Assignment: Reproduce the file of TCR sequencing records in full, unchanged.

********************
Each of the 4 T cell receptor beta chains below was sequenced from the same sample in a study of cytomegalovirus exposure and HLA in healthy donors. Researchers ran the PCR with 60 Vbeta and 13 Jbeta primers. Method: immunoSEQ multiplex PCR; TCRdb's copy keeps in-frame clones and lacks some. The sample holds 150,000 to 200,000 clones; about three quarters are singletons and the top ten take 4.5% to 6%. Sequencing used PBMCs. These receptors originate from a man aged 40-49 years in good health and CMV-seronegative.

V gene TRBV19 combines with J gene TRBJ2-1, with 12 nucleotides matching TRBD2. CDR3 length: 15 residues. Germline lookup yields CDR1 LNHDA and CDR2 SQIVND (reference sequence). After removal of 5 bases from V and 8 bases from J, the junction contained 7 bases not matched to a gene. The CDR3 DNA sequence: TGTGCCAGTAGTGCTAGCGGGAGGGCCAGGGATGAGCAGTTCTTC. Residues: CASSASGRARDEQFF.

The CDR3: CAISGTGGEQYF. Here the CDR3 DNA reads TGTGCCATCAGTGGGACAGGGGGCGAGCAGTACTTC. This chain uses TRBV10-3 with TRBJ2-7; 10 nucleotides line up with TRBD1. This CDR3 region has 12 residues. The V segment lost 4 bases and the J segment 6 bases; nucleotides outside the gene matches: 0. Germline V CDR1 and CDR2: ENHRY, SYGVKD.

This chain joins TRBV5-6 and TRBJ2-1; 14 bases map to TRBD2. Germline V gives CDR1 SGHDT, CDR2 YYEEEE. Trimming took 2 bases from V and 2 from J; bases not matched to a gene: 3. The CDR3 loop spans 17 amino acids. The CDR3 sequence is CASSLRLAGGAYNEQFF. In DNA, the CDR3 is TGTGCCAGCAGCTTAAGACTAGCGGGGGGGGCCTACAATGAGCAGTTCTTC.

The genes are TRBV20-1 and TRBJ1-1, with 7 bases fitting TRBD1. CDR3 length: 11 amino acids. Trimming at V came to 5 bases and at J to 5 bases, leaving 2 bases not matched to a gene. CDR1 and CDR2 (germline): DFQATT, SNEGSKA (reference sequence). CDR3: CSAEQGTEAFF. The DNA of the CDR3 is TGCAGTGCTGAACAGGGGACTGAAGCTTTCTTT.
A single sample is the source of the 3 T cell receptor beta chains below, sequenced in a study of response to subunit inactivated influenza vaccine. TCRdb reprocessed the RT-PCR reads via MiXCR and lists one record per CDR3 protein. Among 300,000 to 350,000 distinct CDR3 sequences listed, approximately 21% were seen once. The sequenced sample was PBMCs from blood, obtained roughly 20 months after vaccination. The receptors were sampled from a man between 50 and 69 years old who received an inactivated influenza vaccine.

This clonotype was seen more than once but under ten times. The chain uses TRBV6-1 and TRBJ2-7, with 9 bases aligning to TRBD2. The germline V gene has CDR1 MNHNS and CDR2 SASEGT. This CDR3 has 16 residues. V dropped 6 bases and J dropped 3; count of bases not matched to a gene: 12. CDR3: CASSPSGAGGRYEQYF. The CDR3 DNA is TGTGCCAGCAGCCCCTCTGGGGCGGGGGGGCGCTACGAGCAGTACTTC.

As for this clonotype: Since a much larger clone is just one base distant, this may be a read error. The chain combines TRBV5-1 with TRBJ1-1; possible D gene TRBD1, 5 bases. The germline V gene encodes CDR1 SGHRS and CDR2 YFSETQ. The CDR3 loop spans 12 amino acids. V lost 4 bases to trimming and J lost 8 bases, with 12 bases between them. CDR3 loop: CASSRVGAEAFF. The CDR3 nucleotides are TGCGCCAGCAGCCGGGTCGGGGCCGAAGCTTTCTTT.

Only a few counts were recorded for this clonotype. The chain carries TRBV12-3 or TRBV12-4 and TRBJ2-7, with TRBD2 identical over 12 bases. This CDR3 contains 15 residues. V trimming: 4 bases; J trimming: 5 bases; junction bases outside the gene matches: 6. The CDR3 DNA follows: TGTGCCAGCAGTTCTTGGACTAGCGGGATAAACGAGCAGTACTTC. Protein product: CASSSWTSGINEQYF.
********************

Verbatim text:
Each of the 4 T cell receptor beta chains below was sequenced from the same sample in a study of cytomegalovirus exposure and HLA in healthy donors. Researchers ran the PCR with 60 Vbeta and 13 Jbeta primers. Method: immunoSEQ multiplex PCR; TCRdb's copy keeps in-frame clones and lacks some. The sample holds 150,000 to 200,000 clones; about three quarters are singletons and the top ten take 4.5% to 6%. Sequencing used PBMCs. These receptors originate from a man aged 40-49 years in good health and CMV-seronegative.

V gene TRBV19 combines with J gene TRBJ2-1, with 12 nucleotides matching TRBD2. CDR3 length: 15 residues. Germline lookup yields CDR1 LNHDA and CDR2 SQIVND (reference sequence). After removal of 5 bases from V and 8 bases from J, the junction contained 7 bases not matched to a gene. The CDR3 DNA sequence: TGTGCCAGTAGTGCTAGCGGGAGGGCCAGGGATGAGCAGTTCTTC. Residues: CASSASGRARDEQFF.

The CDR3: CAISGTGGEQYF. Here the CDR3 DNA reads TGTGCCATCAGTGGGACAGGGGGCGAGCAGTACTTC. This chain uses TRBV10-3 with TRBJ2-7; 10 nucleotides line up with TRBD1. This CDR3 region has 12 residues. The V segment lost 4 bases and the J segment 6 bases; nucleotides outside the gene matches: 0. Germline V CDR1 and CDR2: ENHRY, SYGVKD.

This chain joins TRBV5-6 and TRBJ2-1; 14 bases map to TRBD2. Germline V gives CDR1 SGHDT, CDR2 YYEEEE. Trimming took 2 bases from V and 2 from J; bases not matched to a gene: 3. The CDR3 loop spans 17 amino acids. The CDR3 sequence is CASSLRLAGGAYNEQFF. In DNA, the CDR3 is TGTGCCAGCAGCTTAAGACTAGCGGGGGGGGCCTACAATGAGCAGTTCTTC.

The genes are TRBV20-1 and TRBJ1-1, with 7 bases fitting TRBD1. CDR3 length: 11 amino acids. Trimming at V came to 5 bases and at J to 5 bases, leaving 2 bases not matched to a gene. CDR1 and CDR2 (germline): DFQATT, SNEGSKA (reference sequence). CDR3: CSAEQGTEAFF. The DNA of the CDR3 is TGCAGTGCTGAACAGGGGACTGAAGCTTTCTTT.
A single sample is the source of the 3 T cell receptor beta chains below, sequenced in a study of response to subunit inactivated influenza vaccine. TCRdb reprocessed the RT-PCR reads via MiXCR and lists one record per CDR3 protein. Among 300,000 to 350,000 distinct CDR3 sequences listed, approximately 21% were seen once. The sequenced sample was PBMCs from blood, obtained roughly 20 months after vaccination. The receptors were sampled from a man between 50 and 69 years old who received an inactivated influenza vaccine.

This clonotype was seen more than once but under ten times. The chain uses TRBV6-1 and TRBJ2-7, with 9 bases aligning to TRBD2. The germline V gene has CDR1 MNHNS and CDR2 SASEGT. This CDR3 has 16 residues. V dropped 6 bases and J dropped 3; count of bases not matched to a gene: 12. CDR3: CASSPSGAGGRYEQYF. The CDR3 DNA is TGTGCCAGCAGCCCCTCTGGGGCGGGGGGGCGCTACGAGCAGTACTTC.

As for this clonotype: Since a much larger clone is just one base distant, this may be a read error. The chain combines TRBV5-1 with TRBJ1-1; possible D gene TRBD1, 5 bases. The germline V gene encodes CDR1 SGHRS and CDR2 YFSETQ. The CDR3 loop spans 12 amino acids. V lost 4 bases to trimming and J lost 8 bases, with 12 bases between them. CDR3 loop: CASSRVGAEAFF. The CDR3 nucleotides are TGCGCCAGCAGCCGGGTCGGGGCCGAAGCTTTCTTT.

Only a few counts were recorded for this clonotype. The chain carries TRBV12-3 or TRBV12-4 and TRBJ2-7, with TRBD2 identical over 12 bases. This CDR3 contains 15 residues. V trimming: 4 bases; J trimming: 5 bases; junction bases outside the gene matches: 6. The CDR3 DNA follows: TGTGCCAGCAGTTCTTGGACTAGCGGGATAAACGAGCAGTACTTC. Protein product: CASSSWTSGINEQYF.